2. Host the web application inside a desktop application with an embedded browser. Extend the javascript system to allow the web application to intereact with the host application.

  3. Have the/a desktop app act as a web server, listening on port 80. Then within the web application, make calls to localhost:80.

  4. Create an ActiveX that runs inside the web application that will handle the link.

  5. Create a desktop version of your web application

  • 3
    6. Have your desktop app talk to your web server directly (perhaps open a port) Aug 14, 2014 at 19:43
  • 1
    7. Have both the web and desktop applications "talk" with each other using web sockets using the server as coordinator/middleman. Modern browsers are able to hold these with minimal effort and I'm sure desktop has libraries to support this too. If you are using .NET (maybe even Java) in your desktop look into SignalR, which is easy to integrate with most JS-based systems.
    – AnotherGuy
    Mar 5, 2019 at 20:31

I would begin by transitioning your data access to a protected service layer. If both the web application and desktop application are modified to pull from the same exact data source then it becomes trivial to establish a sort of "polling" of the service to determine if the action has been engaged and new work needs to begin.

Alternatively, you could retool your desktop application into a windows service that continuously watches either your data store or possibly use a filesystemwatcher to detect changes. If the web application has access to make changes to a file, then the service simply needs to watch for changes in that file to begin its actions.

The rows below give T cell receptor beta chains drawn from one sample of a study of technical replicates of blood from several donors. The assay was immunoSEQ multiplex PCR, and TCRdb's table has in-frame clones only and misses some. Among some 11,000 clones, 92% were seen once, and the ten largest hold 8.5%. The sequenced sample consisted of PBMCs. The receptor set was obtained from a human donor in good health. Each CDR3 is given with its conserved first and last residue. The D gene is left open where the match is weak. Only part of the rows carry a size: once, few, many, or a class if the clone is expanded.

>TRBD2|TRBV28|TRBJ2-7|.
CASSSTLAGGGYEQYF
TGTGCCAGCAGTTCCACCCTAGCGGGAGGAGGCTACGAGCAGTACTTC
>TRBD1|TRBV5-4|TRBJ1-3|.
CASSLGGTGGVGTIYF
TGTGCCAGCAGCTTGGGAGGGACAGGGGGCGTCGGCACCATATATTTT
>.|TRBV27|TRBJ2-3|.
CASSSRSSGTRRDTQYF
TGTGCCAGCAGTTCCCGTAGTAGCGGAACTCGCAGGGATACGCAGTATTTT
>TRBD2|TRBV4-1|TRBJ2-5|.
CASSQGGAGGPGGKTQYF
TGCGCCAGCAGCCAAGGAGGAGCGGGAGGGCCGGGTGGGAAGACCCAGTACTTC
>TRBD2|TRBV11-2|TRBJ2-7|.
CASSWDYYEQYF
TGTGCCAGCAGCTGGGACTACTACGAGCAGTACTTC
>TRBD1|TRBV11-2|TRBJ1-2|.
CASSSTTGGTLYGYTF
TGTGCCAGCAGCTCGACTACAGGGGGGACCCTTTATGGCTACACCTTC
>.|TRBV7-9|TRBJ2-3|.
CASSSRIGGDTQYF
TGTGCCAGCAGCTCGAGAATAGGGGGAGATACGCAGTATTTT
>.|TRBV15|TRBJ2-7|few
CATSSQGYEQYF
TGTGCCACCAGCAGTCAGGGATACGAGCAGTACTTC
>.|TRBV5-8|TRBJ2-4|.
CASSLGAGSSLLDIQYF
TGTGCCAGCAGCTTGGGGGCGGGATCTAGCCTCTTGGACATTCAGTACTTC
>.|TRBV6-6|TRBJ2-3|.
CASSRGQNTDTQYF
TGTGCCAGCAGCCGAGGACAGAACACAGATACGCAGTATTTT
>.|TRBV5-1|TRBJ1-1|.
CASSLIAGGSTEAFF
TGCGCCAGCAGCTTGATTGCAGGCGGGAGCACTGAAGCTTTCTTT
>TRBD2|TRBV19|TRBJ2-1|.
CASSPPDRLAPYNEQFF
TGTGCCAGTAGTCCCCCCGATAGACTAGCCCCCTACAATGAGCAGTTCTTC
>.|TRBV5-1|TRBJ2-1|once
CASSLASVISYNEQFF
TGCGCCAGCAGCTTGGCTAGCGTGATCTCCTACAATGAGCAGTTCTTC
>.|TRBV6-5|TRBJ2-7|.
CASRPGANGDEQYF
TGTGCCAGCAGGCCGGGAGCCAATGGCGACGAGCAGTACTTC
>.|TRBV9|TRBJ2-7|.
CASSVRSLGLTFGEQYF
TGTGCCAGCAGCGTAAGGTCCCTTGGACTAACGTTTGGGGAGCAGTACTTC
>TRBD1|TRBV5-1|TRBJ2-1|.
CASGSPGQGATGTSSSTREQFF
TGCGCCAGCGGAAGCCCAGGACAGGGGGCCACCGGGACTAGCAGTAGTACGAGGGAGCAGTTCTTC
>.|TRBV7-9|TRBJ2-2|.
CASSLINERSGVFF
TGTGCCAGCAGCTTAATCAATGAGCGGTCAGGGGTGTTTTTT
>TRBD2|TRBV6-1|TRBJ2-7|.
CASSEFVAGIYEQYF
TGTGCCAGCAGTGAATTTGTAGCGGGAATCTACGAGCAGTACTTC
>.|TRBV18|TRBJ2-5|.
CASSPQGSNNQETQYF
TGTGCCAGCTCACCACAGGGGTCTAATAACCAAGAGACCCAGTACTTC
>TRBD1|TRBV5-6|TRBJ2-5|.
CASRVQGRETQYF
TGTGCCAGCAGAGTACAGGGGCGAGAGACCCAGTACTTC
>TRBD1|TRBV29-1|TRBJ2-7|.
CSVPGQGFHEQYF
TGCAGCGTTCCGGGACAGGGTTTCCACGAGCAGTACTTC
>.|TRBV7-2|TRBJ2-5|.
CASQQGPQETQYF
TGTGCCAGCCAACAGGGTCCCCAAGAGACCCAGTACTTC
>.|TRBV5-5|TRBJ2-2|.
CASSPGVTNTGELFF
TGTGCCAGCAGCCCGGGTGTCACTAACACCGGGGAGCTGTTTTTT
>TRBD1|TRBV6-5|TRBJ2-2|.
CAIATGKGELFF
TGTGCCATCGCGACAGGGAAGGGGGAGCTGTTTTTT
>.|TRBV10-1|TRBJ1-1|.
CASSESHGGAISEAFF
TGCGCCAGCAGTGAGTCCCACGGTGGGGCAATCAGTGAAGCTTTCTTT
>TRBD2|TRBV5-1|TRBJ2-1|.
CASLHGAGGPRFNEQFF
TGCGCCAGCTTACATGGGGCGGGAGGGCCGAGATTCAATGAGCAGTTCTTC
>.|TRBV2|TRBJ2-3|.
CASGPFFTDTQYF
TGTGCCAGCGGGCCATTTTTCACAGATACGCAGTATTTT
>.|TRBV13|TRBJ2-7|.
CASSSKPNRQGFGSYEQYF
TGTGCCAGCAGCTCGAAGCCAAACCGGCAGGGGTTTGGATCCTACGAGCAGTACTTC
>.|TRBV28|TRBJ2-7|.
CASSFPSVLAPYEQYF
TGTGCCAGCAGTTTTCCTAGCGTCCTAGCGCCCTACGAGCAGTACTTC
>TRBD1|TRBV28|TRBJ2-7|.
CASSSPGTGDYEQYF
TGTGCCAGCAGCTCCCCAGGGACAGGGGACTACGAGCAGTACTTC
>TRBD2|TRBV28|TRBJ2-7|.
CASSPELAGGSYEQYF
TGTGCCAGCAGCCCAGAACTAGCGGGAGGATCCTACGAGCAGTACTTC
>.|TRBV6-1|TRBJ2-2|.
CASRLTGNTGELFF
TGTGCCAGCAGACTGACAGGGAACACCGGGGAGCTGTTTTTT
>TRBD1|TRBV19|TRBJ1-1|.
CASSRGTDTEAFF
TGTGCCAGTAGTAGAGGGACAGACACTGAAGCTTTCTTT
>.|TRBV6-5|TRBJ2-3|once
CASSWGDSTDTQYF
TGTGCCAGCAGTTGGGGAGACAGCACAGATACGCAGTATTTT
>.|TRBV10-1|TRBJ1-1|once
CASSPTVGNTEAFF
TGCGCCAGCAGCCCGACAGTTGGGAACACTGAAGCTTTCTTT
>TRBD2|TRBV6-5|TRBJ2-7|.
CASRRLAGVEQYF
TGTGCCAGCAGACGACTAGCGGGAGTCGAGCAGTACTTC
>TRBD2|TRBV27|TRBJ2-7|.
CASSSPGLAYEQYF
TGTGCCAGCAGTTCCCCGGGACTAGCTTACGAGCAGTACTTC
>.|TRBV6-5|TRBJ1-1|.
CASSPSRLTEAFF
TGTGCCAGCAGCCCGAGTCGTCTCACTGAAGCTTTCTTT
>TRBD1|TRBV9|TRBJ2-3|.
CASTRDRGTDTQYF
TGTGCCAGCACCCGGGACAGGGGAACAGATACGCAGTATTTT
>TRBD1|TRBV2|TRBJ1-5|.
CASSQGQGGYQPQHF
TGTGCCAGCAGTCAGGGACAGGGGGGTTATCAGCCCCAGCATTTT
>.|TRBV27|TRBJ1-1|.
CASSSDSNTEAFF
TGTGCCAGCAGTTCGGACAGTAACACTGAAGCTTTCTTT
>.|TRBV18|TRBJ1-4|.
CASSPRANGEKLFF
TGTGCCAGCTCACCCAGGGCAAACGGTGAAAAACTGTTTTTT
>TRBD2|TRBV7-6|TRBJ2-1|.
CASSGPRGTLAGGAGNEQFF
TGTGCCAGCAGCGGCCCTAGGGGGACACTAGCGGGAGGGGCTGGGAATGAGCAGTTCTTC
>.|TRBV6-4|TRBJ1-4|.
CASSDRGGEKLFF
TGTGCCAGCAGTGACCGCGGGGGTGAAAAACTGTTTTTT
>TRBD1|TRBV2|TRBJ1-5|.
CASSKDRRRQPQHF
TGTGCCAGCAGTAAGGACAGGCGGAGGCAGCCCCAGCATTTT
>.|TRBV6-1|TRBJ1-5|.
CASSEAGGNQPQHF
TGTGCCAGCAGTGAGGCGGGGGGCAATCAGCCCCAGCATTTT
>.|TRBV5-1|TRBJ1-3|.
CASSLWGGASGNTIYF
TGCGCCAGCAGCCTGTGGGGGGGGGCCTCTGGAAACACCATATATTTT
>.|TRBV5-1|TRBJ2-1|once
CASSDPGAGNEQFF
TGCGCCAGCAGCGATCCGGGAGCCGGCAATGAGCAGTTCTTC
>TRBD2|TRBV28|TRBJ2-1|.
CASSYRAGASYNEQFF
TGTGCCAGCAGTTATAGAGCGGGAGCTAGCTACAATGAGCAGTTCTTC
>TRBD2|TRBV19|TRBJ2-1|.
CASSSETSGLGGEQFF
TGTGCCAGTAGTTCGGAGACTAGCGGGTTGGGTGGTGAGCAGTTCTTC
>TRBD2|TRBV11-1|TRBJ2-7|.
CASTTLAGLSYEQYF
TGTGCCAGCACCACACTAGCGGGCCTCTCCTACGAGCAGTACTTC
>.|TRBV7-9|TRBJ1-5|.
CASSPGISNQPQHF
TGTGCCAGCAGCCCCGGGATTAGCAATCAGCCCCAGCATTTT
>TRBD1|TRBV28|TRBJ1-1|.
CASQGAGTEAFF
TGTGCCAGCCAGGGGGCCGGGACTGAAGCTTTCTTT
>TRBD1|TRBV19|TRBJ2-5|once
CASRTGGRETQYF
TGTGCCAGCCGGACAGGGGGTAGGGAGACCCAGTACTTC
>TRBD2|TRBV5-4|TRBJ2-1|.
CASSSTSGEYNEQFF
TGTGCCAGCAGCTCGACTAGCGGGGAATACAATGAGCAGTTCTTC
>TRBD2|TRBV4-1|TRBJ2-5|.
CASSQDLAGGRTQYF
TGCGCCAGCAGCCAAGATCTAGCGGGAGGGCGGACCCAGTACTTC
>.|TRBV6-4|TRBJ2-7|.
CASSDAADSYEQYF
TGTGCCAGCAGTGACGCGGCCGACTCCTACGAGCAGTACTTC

Even beyond that, you could extend your windows service to accept snmp calls. Basically you would be building your own "server" that would be able to receive simple remote requests from your webserver. In essence, it would be a direct communication between web application and desktop application. I will agree here with @GrandmasterB that this is fairly dangerous if you are unfamiliar with this option as this creates a very dangerous intrusion vector on a public system. The connection will need to be secured to a specific port that is monitored and disallowed for all but the relevant systems, and it would be highly recommended to add some kind of encrypted authentication mechanism to it.

My preference, though, would be to make it a service based polling mechanism. It is easier to maintain, chews up fewer resources on either system, provides fewer intrusion vectors and is very scalable should your desktop application be rebuilt or rewritten for some reason.


Another solution is to have a link with custom URI scheme, such as subl://open. So you put following on the web:

<a href="my-app://action?param1=true&amp;param2=100">Open My App</a>

Then when user click the link, operating system will launch the corresponding local program. Registration of a custom URI scheme is OS dependent; for Windows, see the official documentation and question How do I register a custom URL protocol in Windows?.